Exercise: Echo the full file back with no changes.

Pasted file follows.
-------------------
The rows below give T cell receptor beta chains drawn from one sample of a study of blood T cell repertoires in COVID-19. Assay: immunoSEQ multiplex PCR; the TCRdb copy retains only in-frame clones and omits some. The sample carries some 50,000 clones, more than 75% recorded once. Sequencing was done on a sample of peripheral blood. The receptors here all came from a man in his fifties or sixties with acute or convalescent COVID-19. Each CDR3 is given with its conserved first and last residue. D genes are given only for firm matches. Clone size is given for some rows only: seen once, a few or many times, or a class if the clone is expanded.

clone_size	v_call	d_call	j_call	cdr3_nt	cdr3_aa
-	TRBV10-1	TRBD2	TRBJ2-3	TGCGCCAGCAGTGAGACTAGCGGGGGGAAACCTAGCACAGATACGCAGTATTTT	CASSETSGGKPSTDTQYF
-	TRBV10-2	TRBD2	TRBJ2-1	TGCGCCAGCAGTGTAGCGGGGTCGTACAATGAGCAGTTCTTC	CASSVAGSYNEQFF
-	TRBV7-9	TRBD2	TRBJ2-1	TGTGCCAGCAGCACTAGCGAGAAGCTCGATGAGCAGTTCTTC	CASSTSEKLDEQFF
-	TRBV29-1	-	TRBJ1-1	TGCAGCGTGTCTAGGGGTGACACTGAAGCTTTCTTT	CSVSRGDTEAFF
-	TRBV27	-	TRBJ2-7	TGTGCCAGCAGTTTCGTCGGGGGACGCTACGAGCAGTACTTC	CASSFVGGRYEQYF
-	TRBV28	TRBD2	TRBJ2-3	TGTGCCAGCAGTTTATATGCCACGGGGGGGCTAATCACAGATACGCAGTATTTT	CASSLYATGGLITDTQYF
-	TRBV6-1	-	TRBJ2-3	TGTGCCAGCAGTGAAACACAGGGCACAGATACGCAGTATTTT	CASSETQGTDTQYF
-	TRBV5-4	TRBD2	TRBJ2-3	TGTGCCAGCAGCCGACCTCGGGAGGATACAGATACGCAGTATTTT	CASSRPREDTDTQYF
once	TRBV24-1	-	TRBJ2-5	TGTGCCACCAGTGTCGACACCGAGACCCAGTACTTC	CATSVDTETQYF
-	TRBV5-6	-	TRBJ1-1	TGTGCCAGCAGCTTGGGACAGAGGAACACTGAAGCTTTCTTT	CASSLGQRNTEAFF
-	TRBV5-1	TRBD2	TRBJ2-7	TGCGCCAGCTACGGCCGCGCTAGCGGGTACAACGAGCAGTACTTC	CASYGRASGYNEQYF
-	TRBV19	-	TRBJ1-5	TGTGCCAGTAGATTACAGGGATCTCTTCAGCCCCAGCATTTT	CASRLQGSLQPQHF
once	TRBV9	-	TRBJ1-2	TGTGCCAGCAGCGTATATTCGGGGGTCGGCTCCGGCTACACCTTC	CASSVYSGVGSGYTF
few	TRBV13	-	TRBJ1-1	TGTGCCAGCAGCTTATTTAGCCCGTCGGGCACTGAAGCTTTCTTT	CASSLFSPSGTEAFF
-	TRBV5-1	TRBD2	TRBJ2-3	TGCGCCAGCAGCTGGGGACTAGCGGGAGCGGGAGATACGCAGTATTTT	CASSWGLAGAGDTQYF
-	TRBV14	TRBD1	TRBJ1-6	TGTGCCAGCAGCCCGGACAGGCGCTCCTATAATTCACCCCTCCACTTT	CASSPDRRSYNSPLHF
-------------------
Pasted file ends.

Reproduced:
The rows below give T cell receptor beta chains drawn from one sample of a study of blood T cell repertoires in COVID-19. Assay: immunoSEQ multiplex PCR; the TCRdb copy retains only in-frame clones and omits some. The sample carries some 50,000 clones, more than 75% recorded once. Sequencing was done on a sample of peripheral blood. The receptors here all came from a man in his fifties or sixties with acute or convalescent COVID-19. Each CDR3 is given with its conserved first and last residue. D genes are given only for firm matches. Clone size is given for some rows only: seen once, a few or many times, or a class if the clone is expanded.

clone_size	v_call	d_call	j_call	cdr3_nt	cdr3_aa
-	TRBV10-1	TRBD2	TRBJ2-3	TGCGCCAGCAGTGAGACTAGCGGGGGGAAACCTAGCACAGATACGCAGTATTTT	CASSETSGGKPSTDTQYF
-	TRBV10-2	TRBD2	TRBJ2-1	TGCGCCAGCAGTGTAGCGGGGTCGTACAATGAGCAGTTCTTC	CASSVAGSYNEQFF
-	TRBV7-9	TRBD2	TRBJ2-1	TGTGCCAGCAGCACTAGCGAGAAGCTCGATGAGCAGTTCTTC	CASSTSEKLDEQFF
-	TRBV29-1	-	TRBJ1-1	TGCAGCGTGTCTAGGGGTGACACTGAAGCTTTCTTT	CSVSRGDTEAFF
-	TRBV27	-	TRBJ2-7	TGTGCCAGCAGTTTCGTCGGGGGACGCTACGAGCAGTACTTC	CASSFVGGRYEQYF
-	TRBV28	TRBD2	TRBJ2-3	TGTGCCAGCAGTTTATATGCCACGGGGGGGCTAATCACAGATACGCAGTATTTT	CASSLYATGGLITDTQYF
-	TRBV6-1	-	TRBJ2-3	TGTGCCAGCAGTGAAACACAGGGCACAGATACGCAGTATTTT	CASSETQGTDTQYF
-	TRBV5-4	TRBD2	TRBJ2-3	TGTGCCAGCAGCCGACCTCGGGAGGATACAGATACGCAGTATTTT	CASSRPREDTDTQYF
once	TRBV24-1	-	TRBJ2-5	TGTGCCACCAGTGTCGACACCGAGACCCAGTACTTC	CATSVDTETQYF
-	TRBV5-6	-	TRBJ1-1	TGTGCCAGCAGCTTGGGACAGAGGAACACTGAAGCTTTCTTT	CASSLGQRNTEAFF
-	TRBV5-1	TRBD2	TRBJ2-7	TGCGCCAGCTACGGCCGCGCTAGCGGGTACAACGAGCAGTACTTC	CASYGRASGYNEQYF
-	TRBV19	-	TRBJ1-5	TGTGCCAGTAGATTACAGGGATCTCTTCAGCCCCAGCATTTT	CASRLQGSLQPQHF
once	TRBV9	-	TRBJ1-2	TGTGCCAGCAGCGTATATTCGGGGGTCGGCTCCGGCTACACCTTC	CASSVYSGVGSGYTF
few	TRBV13	-	TRBJ1-1	TGTGCCAGCAGCTTATTTAGCCCGTCGGGCACTGAAGCTTTCTTT	CASSLFSPSGTEAFF
-	TRBV5-1	TRBD2	TRBJ2-3	TGCGCCAGCAGCTGGGGACTAGCGGGAGCGGGAGATACGCAGTATTTT	CASSWGLAGAGDTQYF
-	TRBV14	TRBD1	TRBJ1-6	TGTGCCAGCAGCCCGGACAGGCGCTCCTATAATTCACCCCTCCACTTT	CASSPDRRSYNSPLHF